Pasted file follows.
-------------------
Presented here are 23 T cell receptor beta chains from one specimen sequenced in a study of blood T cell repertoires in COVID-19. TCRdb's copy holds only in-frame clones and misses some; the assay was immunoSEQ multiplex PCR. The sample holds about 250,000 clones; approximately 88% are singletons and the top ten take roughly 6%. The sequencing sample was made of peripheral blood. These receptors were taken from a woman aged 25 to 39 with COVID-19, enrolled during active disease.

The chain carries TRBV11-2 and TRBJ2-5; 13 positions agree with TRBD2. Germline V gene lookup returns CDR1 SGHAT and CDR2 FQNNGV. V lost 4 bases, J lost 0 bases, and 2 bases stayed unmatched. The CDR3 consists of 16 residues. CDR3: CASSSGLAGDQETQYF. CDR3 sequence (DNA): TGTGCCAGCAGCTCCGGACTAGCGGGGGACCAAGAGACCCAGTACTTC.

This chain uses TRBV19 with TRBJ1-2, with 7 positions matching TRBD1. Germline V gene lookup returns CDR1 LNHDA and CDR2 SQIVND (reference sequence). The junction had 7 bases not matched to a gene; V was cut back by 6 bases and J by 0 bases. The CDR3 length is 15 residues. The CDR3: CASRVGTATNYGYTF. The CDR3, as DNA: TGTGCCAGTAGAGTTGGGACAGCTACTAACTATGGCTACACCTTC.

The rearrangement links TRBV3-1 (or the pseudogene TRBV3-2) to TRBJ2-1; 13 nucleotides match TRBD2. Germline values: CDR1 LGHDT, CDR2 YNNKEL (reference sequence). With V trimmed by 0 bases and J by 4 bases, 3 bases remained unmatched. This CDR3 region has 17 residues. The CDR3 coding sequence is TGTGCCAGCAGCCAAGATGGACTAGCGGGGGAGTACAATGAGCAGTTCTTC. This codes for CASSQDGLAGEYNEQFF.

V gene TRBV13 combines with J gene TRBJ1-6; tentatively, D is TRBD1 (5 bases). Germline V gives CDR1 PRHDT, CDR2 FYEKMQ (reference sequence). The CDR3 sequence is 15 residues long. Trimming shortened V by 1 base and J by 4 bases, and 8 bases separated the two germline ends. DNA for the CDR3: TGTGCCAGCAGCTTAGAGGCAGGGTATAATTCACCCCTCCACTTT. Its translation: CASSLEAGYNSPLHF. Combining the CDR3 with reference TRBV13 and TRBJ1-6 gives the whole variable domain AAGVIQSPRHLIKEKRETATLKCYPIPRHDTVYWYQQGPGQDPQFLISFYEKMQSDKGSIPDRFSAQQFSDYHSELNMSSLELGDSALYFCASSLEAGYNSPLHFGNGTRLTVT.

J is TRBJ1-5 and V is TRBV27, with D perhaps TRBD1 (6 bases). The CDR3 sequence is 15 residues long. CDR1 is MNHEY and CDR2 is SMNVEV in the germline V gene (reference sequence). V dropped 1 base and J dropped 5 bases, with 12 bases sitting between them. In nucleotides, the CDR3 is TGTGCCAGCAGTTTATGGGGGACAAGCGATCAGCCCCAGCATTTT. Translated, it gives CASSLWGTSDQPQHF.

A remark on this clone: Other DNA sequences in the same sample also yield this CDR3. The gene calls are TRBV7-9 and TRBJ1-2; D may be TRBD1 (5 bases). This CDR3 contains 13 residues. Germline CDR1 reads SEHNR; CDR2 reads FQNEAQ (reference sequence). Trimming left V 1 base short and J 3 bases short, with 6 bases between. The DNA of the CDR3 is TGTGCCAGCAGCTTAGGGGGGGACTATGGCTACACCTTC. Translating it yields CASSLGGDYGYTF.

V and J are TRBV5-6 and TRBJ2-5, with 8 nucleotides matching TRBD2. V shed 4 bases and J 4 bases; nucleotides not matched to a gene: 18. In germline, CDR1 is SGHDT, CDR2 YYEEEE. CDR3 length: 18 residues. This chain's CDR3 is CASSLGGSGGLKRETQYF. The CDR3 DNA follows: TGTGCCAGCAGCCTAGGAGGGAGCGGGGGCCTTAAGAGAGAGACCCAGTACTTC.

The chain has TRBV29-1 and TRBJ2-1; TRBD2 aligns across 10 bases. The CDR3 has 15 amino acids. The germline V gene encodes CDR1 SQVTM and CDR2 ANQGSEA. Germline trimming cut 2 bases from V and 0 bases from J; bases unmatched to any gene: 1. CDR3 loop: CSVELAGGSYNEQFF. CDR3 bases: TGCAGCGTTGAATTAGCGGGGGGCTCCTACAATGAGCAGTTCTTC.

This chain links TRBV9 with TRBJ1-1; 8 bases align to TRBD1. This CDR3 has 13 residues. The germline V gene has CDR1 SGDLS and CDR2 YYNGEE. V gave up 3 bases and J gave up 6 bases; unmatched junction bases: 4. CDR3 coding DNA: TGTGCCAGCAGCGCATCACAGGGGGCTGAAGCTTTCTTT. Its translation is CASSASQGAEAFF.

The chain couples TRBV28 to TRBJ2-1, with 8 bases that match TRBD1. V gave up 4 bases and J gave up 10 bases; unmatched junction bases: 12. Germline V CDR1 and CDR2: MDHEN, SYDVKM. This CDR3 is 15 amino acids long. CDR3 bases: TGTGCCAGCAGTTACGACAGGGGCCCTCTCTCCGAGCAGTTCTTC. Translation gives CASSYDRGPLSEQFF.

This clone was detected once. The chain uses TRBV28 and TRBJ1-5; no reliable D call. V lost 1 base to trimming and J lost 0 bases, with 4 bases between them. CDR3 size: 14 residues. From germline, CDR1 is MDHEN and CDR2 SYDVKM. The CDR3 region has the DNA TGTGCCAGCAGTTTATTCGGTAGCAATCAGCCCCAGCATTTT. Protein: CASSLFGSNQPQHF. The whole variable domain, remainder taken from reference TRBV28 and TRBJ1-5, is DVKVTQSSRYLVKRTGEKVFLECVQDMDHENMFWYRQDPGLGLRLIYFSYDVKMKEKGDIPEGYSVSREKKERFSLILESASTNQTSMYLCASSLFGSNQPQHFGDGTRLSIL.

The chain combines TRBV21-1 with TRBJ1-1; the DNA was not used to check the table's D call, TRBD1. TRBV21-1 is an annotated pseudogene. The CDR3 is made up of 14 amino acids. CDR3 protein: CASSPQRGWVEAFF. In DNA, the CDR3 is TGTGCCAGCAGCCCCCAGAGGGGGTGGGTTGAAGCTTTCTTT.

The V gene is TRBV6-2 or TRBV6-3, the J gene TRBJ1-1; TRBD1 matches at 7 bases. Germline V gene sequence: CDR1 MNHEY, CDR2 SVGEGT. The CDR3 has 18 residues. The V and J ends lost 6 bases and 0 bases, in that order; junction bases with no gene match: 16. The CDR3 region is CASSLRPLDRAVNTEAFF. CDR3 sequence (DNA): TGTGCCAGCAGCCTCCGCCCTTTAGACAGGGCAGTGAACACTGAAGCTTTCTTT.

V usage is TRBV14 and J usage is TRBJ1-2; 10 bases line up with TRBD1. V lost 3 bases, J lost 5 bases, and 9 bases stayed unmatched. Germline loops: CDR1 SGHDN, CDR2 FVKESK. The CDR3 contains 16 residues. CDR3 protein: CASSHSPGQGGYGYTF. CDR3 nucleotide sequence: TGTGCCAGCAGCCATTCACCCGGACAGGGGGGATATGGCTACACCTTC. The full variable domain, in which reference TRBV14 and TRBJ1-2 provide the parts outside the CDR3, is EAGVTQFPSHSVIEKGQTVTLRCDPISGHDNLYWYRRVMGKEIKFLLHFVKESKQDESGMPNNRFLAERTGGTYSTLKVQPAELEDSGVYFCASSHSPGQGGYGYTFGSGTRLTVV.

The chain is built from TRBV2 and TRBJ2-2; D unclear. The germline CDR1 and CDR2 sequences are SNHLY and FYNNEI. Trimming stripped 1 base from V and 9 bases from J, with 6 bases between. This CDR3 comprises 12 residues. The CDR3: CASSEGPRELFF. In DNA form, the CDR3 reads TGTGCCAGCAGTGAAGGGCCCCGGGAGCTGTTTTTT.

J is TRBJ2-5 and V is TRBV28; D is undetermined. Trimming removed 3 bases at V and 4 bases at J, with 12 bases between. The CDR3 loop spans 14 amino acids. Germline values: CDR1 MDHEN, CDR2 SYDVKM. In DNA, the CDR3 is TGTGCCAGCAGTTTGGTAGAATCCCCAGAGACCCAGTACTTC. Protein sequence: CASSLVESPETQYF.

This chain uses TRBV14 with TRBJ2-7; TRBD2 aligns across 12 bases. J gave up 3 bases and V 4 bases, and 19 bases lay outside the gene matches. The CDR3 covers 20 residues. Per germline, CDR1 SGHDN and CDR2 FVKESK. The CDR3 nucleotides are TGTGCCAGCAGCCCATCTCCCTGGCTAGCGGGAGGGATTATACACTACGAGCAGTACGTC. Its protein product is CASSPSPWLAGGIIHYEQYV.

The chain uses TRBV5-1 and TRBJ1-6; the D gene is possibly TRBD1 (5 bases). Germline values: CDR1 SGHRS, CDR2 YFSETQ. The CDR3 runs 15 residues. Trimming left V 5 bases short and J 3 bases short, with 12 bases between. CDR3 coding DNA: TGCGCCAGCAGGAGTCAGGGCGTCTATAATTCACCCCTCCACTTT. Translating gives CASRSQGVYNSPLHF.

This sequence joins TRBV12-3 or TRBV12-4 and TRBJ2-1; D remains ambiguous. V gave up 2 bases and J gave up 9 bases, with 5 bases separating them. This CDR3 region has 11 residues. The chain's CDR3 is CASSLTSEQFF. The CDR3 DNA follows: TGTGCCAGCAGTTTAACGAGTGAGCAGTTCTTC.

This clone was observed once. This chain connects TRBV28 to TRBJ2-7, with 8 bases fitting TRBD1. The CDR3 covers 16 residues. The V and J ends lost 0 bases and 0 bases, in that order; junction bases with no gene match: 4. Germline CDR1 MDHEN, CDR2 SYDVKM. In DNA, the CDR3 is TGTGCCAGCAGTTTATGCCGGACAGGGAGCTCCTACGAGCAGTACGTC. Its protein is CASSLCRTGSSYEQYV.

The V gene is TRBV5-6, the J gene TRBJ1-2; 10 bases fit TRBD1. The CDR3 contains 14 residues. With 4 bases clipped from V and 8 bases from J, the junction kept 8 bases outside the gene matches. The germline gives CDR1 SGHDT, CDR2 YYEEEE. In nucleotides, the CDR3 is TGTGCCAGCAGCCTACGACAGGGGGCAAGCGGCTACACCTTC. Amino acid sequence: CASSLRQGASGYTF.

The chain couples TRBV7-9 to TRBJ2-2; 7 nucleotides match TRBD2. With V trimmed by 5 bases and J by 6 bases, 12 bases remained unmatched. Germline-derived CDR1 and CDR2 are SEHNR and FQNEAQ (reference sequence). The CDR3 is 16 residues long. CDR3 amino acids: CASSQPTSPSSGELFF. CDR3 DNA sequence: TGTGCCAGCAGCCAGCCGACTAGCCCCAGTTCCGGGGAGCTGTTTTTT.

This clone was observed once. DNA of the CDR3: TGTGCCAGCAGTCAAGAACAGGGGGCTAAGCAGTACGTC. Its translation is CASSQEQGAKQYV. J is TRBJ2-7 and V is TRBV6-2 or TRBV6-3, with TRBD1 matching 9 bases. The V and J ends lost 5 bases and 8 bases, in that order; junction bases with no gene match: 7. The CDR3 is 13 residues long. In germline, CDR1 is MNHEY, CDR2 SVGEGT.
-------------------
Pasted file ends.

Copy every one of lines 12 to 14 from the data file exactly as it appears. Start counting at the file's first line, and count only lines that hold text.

This clone was detected once. The chain uses TRBV28 and TRBJ1-5; no reliable D call. V lost 1 base to trimming and J lost 0 bases, with 4 bases between them. CDR3 size: 14 residues. From germline, CDR1 is MDHEN and CDR2 SYDVKM. The CDR3 region has the DNA TGTGCCAGCAGTTTATTCGGTAGCAATCAGCCCCAGCATTTT. Protein: CASSLFGSNQPQHF. The whole variable domain, remainder taken from reference TRBV28 and TRBJ1-5, is DVKVTQSSRYLVKRTGEKVFLECVQDMDHENMFWYRQDPGLGLRLIYFSYDVKMKEKGDIPEGYSVSREKKERFSLILESASTNQTSMYLCASSLFGSNQPQHFGDGTRLSIL.

The chain combines TRBV21-1 with TRBJ1-1; the DNA was not used to check the table's D call, TRBD1. TRBV21-1 is an annotated pseudogene. The CDR3 is made up of 14 amino acids. CDR3 protein: CASSPQRGWVEAFF. In DNA, the CDR3 is TGTGCCAGCAGCCCCCAGAGGGGGTGGGTTGAAGCTTTCTTT.

The V gene is TRBV6-2 or TRBV6-3, the J gene TRBJ1-1; TRBD1 matches at 7 bases. Germline V gene sequence: CDR1 MNHEY, CDR2 SVGEGT. The CDR3 has 18 residues. The V and J ends lost 6 bases and 0 bases, in that order; junction bases with no gene match: 16. The CDR3 region is CASSLRPLDRAVNTEAFF. CDR3 sequence (DNA): TGTGCCAGCAGCCTCCGCCCTTTAGACAGGGCAGTGAACACTGAAGCTTTCTTT.